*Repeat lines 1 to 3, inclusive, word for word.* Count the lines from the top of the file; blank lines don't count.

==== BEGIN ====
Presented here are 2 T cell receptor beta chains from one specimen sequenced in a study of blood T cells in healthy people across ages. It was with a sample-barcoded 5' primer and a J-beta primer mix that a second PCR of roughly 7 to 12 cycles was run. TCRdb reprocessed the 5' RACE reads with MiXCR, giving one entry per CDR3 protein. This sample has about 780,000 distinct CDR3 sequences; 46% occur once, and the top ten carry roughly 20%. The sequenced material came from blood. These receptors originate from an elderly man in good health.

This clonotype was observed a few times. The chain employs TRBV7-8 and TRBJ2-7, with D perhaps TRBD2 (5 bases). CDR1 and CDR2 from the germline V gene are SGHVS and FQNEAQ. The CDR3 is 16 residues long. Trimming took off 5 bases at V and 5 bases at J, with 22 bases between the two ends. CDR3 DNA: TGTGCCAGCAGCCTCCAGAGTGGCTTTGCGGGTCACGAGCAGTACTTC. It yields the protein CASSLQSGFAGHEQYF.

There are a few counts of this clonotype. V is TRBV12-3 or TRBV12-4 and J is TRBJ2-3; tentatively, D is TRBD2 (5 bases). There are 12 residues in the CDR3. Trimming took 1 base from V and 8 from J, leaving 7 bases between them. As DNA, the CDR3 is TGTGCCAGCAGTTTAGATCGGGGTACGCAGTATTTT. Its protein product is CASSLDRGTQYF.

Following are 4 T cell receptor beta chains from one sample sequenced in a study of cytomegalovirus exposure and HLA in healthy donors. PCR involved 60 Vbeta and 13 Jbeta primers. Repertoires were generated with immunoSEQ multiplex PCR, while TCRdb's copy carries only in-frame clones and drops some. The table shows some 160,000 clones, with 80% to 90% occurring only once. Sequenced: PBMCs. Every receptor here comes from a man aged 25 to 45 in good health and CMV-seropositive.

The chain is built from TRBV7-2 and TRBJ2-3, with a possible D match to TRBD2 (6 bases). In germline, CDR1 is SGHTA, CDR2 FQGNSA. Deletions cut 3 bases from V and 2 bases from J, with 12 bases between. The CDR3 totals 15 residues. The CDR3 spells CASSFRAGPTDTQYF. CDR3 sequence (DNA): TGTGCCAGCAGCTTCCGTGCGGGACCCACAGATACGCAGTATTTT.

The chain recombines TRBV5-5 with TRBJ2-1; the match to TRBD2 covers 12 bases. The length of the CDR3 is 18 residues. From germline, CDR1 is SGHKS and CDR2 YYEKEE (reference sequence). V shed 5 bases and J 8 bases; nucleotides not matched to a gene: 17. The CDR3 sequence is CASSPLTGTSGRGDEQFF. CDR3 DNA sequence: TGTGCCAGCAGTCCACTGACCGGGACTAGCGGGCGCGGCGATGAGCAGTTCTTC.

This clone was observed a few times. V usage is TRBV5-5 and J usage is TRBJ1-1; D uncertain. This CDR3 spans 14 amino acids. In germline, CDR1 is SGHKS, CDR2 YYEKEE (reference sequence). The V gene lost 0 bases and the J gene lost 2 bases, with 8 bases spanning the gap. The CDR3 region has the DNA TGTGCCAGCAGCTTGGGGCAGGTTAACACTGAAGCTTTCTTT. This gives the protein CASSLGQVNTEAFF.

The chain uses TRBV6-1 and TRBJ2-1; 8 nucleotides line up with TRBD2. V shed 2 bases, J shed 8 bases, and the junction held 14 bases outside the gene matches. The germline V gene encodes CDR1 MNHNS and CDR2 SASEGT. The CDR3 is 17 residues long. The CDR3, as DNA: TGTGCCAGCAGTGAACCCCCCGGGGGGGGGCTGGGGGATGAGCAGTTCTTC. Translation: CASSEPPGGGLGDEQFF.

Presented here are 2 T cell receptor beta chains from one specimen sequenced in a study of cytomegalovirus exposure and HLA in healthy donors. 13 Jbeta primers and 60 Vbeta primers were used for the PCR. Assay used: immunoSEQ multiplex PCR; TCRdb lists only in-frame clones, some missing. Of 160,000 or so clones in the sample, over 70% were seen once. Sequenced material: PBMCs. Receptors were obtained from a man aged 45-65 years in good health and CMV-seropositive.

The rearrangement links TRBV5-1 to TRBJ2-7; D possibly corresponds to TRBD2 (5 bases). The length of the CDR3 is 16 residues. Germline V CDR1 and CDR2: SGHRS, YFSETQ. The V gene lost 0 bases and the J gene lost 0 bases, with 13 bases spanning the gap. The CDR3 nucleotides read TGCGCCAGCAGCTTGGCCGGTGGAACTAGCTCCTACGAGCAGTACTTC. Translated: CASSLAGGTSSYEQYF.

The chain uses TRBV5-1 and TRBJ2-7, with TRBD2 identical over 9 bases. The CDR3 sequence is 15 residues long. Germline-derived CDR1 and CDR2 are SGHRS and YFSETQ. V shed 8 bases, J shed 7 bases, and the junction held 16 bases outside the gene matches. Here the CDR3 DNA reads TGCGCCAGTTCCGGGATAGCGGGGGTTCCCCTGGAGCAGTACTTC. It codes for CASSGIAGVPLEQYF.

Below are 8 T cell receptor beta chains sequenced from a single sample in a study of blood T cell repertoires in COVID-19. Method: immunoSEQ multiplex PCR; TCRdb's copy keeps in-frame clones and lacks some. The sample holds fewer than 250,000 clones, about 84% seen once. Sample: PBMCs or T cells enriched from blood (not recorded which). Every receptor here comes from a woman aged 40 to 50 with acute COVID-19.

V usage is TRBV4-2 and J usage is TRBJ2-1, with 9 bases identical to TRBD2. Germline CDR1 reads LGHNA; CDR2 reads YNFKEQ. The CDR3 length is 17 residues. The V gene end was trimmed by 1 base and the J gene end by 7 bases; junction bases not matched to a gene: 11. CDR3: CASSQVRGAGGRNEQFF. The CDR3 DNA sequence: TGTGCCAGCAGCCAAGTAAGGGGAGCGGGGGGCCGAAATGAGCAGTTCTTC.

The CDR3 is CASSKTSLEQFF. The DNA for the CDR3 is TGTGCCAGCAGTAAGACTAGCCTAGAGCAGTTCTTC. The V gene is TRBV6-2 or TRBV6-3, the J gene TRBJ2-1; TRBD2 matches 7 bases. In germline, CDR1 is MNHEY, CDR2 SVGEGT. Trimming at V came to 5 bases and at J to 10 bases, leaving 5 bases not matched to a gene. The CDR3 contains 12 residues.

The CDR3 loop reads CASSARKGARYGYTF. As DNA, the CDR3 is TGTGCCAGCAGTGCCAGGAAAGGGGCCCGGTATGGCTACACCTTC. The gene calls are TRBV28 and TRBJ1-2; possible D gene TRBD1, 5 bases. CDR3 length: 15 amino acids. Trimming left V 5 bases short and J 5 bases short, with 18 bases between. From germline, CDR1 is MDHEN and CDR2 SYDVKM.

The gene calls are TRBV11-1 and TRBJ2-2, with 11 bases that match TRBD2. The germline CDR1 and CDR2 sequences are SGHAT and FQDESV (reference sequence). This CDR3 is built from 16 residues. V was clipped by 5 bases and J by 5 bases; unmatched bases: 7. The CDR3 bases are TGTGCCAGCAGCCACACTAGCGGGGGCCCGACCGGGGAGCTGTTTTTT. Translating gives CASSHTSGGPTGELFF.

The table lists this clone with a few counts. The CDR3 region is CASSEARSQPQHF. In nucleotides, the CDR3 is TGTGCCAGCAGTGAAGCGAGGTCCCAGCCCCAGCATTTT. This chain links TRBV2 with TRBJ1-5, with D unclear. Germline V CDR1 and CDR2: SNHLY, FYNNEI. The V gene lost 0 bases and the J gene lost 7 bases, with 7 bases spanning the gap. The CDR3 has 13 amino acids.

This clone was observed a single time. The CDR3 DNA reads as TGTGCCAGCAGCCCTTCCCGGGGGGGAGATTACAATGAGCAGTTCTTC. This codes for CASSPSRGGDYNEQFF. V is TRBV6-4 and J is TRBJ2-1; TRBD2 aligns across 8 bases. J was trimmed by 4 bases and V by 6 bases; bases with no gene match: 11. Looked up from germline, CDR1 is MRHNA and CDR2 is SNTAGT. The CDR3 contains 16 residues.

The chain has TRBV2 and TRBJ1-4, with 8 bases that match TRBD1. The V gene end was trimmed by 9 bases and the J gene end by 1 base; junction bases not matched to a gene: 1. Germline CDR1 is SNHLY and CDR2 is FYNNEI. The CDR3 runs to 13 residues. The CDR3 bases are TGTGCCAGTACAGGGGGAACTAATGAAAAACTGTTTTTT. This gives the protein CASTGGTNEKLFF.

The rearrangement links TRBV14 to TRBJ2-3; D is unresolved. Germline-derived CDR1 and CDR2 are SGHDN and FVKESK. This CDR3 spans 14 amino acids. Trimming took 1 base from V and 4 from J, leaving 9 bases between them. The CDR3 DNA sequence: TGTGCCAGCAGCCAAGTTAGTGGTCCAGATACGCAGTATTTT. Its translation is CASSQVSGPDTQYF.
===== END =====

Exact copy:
Presented here are 2 T cell receptor beta chains from one specimen sequenced in a study of blood T cells in healthy people across ages. It was with a sample-barcoded 5' primer and a J-beta primer mix that a second PCR of roughly 7 to 12 cycles was run. TCRdb reprocessed the 5' RACE reads with MiXCR, giving one entry per CDR3 protein. This sample has about 780,000 distinct CDR3 sequences; 46% occur once, and the top ten carry roughly 20%. The sequenced material came from blood. These receptors originate from an elderly man in good health.

This clonotype was observed a few times. The chain employs TRBV7-8 and TRBJ2-7, with D perhaps TRBD2 (5 bases). CDR1 and CDR2 from the germline V gene are SGHVS and FQNEAQ. The CDR3 is 16 residues long. Trimming took off 5 bases at V and 5 bases at J, with 22 bases between the two ends. CDR3 DNA: TGTGCCAGCAGCCTCCAGAGTGGCTTTGCGGGTCACGAGCAGTACTTC. It yields the protein CASSLQSGFAGHEQYF.

There are a few counts of this clonotype. V is TRBV12-3 or TRBV12-4 and J is TRBJ2-3; tentatively, D is TRBD2 (5 bases). There are 12 residues in the CDR3. Trimming took 1 base from V and 8 from J, leaving 7 bases between them. As DNA, the CDR3 is TGTGCCAGCAGTTTAGATCGGGGTACGCAGTATTTT. Its protein product is CASSLDRGTQYF.